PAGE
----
"The ASPCA’s work with AC&C over the past several years to drastically reduce euthanasia rates and increase adoption numbers demonstrates how much we can accomplish for New York City’s homeless animals through diligent work and effective collaborations,” said ASPCA President and CEO Matt Bershadker. “We are grateful to Mayor de Blasio, [New York City Department of Health and Mental Hygiene] Commissioner Bassett, and AC&C’s Executive Director Risa Weinstock for recognizing the value of investing in our sheltering infrastructure with the goal of ending animal suffering across the city.”
We will continue to support Councilmember Paul Vallone’s efforts to establish full-service shelters in Queens and the Bronx, which will be crucial moving forward to make New York City a place where no adoptable animal dies needlessly.
To learn more about the ASPCA’s work in New York City, please visit www.aspca.org/NYC.
While many—or even most—of us have a bank account, this asset is often overlooked when planning a gift to charity. You may have the option to leave instructions with your bank or investment institution naming a beneficiary to receive your account upon your passing. These are sometimes known as "payable on death" or "transfer on death" accounts.
You retain complete control over the funds or assets in the account while you are living. This allows you to retain full ownership and use of your money during your lifetime; anything left over when you pass away goes to help the animals the ASPCA serves.
You do not have to change your will or work with an attorney or an accountant, and there are no fees to arrange such a gift. This arrangement is also revocable; you could decide later to change your pay on death beneficiary to a family member, friend or other entity.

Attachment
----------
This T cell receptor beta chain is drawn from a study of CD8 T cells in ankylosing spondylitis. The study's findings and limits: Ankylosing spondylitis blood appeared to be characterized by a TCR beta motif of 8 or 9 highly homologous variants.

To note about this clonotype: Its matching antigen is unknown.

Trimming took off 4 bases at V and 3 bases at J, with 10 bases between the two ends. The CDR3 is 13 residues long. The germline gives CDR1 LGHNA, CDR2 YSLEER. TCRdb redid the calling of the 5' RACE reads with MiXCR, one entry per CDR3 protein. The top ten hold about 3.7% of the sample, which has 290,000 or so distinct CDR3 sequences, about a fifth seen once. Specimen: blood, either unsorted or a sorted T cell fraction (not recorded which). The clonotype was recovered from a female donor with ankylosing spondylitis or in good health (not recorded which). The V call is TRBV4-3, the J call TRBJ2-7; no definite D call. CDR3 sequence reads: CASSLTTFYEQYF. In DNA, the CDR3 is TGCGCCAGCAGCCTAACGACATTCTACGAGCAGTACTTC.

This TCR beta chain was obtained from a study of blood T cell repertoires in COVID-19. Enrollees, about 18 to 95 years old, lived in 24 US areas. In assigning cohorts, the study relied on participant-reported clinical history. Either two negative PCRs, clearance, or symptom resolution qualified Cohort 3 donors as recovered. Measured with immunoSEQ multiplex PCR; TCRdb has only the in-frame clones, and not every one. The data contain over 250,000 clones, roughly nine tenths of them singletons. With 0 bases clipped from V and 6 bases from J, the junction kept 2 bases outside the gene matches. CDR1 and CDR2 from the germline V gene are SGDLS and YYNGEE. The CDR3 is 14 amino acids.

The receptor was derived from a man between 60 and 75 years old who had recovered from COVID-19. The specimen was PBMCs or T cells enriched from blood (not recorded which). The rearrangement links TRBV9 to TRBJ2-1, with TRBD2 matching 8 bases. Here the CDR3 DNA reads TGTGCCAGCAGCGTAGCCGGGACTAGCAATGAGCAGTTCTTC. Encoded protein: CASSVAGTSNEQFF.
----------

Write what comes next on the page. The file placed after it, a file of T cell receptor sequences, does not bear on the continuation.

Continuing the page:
All you have to do is complete a form provided by your bank or financial institution. This is some information your bank might need:
The ASPCA’s full name: American Society for the Prevention of Cruelty to Animals Ouraddress: 424 East 92nd Street, New York, NY 10128 Our Federal Tax ID #: 13-1623829
The material presented on this website is intended as general educational information on the topics discussed herein and should not be interpreted as legal, financial or tax advice. Please seek the specific advice of your tax advisor, attorney and/or financial planner to discuss the application of these topics to your individual situation.
Approximately 250 detectives, investigator supervisors and precinct special operations lieutenants gathered at the Police Academy in College Point, New York, to hear from our expert staff about topics including animal cruelty laws, forensic investigation, hoarding, blood sports and more. The day began at 7:00 A.M. with introductions from Sergeant Barbara A. Thomas of the NYPD’s Animal Cruelty Investigation Squad (ACIS) and the ASPCA’s Howard Lawrence, Senior Director of Operations, ASPCA Anti-Cruelty Group.
This training is part of an ongoing series meant to educate NYPD officers on key issues related to their expanded role and the resources the ASPCA provides for them. This was the second such training so far; the first was held in October 2014. The ASPCA will conduct additional trainings throughout the coming year with a cross section of relevant NYPD and NY City departments.